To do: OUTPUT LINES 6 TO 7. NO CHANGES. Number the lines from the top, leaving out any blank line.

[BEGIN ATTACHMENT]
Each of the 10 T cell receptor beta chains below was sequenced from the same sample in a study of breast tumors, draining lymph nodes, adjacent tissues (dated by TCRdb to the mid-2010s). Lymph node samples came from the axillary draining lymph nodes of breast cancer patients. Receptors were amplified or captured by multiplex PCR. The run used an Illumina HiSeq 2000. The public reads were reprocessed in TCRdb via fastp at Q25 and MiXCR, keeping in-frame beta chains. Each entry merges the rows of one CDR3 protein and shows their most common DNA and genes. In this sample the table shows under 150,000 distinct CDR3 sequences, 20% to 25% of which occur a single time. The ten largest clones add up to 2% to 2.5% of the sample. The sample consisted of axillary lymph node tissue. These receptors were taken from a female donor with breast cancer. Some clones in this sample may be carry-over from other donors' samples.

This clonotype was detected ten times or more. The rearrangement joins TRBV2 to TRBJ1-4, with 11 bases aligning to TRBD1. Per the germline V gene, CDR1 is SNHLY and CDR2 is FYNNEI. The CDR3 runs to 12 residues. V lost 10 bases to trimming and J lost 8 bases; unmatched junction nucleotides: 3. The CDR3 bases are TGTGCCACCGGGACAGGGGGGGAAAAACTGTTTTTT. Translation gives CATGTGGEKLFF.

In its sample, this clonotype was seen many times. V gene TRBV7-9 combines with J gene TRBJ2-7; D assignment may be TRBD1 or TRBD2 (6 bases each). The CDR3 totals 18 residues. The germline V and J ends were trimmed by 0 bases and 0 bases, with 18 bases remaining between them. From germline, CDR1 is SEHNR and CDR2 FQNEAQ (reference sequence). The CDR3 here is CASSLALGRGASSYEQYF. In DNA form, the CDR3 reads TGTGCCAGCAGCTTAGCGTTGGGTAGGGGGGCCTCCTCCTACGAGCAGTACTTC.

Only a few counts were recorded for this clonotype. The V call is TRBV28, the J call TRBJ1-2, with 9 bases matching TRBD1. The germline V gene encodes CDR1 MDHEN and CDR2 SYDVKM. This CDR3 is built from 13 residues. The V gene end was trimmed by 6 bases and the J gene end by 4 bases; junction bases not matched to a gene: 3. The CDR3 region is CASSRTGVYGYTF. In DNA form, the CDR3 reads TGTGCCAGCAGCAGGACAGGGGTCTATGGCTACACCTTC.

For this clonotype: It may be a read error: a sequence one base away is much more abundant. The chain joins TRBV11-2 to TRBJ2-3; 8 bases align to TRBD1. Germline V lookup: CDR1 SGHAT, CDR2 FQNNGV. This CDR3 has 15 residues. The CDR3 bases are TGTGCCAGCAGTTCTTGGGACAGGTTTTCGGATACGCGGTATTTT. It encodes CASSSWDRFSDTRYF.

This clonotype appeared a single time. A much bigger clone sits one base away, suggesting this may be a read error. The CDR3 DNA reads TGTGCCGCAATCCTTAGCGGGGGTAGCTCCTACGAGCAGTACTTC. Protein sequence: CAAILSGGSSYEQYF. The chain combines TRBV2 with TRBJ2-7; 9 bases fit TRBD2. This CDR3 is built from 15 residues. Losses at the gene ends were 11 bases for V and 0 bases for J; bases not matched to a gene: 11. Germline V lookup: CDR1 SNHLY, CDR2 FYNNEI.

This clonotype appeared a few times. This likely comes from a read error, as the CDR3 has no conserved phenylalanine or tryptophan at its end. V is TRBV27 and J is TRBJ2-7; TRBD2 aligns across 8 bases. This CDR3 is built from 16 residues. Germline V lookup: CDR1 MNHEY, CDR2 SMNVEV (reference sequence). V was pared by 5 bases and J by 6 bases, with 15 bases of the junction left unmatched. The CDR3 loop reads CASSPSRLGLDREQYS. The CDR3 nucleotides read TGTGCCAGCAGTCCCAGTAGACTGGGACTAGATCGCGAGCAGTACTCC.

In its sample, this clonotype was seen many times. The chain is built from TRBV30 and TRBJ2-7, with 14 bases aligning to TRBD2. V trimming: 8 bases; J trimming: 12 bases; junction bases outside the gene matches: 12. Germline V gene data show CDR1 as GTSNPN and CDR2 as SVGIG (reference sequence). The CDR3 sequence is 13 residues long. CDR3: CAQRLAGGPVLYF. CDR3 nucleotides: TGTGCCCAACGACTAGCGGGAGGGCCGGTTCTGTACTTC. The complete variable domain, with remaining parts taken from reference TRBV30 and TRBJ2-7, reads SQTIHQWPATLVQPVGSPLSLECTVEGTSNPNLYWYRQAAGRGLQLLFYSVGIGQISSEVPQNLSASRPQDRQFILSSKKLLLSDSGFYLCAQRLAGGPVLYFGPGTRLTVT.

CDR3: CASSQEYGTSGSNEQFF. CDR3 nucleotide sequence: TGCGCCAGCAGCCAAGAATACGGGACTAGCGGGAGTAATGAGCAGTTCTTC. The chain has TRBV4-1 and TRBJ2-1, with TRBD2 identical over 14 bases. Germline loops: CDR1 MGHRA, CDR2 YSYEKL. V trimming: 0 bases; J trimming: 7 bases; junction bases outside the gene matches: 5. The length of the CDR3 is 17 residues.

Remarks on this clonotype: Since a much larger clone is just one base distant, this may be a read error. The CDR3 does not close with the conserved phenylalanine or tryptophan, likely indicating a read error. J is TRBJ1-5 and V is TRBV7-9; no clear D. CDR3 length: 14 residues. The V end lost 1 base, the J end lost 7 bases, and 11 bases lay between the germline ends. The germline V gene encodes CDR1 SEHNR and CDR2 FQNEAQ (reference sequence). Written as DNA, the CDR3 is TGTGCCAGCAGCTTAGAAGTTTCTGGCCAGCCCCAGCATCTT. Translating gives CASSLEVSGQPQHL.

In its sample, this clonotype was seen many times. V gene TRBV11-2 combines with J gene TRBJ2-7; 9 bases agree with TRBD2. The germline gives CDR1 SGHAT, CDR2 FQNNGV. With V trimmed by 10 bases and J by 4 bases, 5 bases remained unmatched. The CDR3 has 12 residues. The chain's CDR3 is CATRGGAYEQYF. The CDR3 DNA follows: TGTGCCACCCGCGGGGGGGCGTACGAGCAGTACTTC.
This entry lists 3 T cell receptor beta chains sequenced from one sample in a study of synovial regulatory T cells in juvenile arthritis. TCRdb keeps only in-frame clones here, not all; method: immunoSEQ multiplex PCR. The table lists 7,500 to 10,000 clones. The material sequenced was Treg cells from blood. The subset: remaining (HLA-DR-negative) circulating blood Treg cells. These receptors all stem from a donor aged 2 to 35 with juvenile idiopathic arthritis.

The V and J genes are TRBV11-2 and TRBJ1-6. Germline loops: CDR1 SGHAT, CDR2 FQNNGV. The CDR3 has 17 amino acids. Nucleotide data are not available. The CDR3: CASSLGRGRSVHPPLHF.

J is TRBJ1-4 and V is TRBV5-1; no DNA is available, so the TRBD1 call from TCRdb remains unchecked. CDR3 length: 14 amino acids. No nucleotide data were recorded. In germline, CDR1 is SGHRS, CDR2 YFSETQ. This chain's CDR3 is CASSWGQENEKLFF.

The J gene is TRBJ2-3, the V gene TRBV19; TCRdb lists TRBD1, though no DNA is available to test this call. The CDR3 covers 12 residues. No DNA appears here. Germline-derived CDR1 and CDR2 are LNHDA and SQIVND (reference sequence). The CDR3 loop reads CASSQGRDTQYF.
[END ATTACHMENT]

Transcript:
This clonotype appeared a single time. A much bigger clone sits one base away, suggesting this may be a read error. The CDR3 DNA reads TGTGCCGCAATCCTTAGCGGGGGTAGCTCCTACGAGCAGTACTTC. Protein sequence: CAAILSGGSSYEQYF. The chain combines TRBV2 with TRBJ2-7; 9 bases fit TRBD2. This CDR3 is built from 15 residues. Losses at the gene ends were 11 bases for V and 0 bases for J; bases not matched to a gene: 11. Germline V lookup: CDR1 SNHLY, CDR2 FYNNEI.

This clonotype appeared a few times. This likely comes from a read error, as the CDR3 has no conserved phenylalanine or tryptophan at its end. V is TRBV27 and J is TRBJ2-7; TRBD2 aligns across 8 bases. This CDR3 is built from 16 residues. Germline V lookup: CDR1 MNHEY, CDR2 SMNVEV (reference sequence). V was pared by 5 bases and J by 6 bases, with 15 bases of the junction left unmatched. The CDR3 loop reads CASSPSRLGLDREQYS. The CDR3 nucleotides read TGTGCCAGCAGTCCCAGTAGACTGGGACTAGATCGCGAGCAGTACTCC.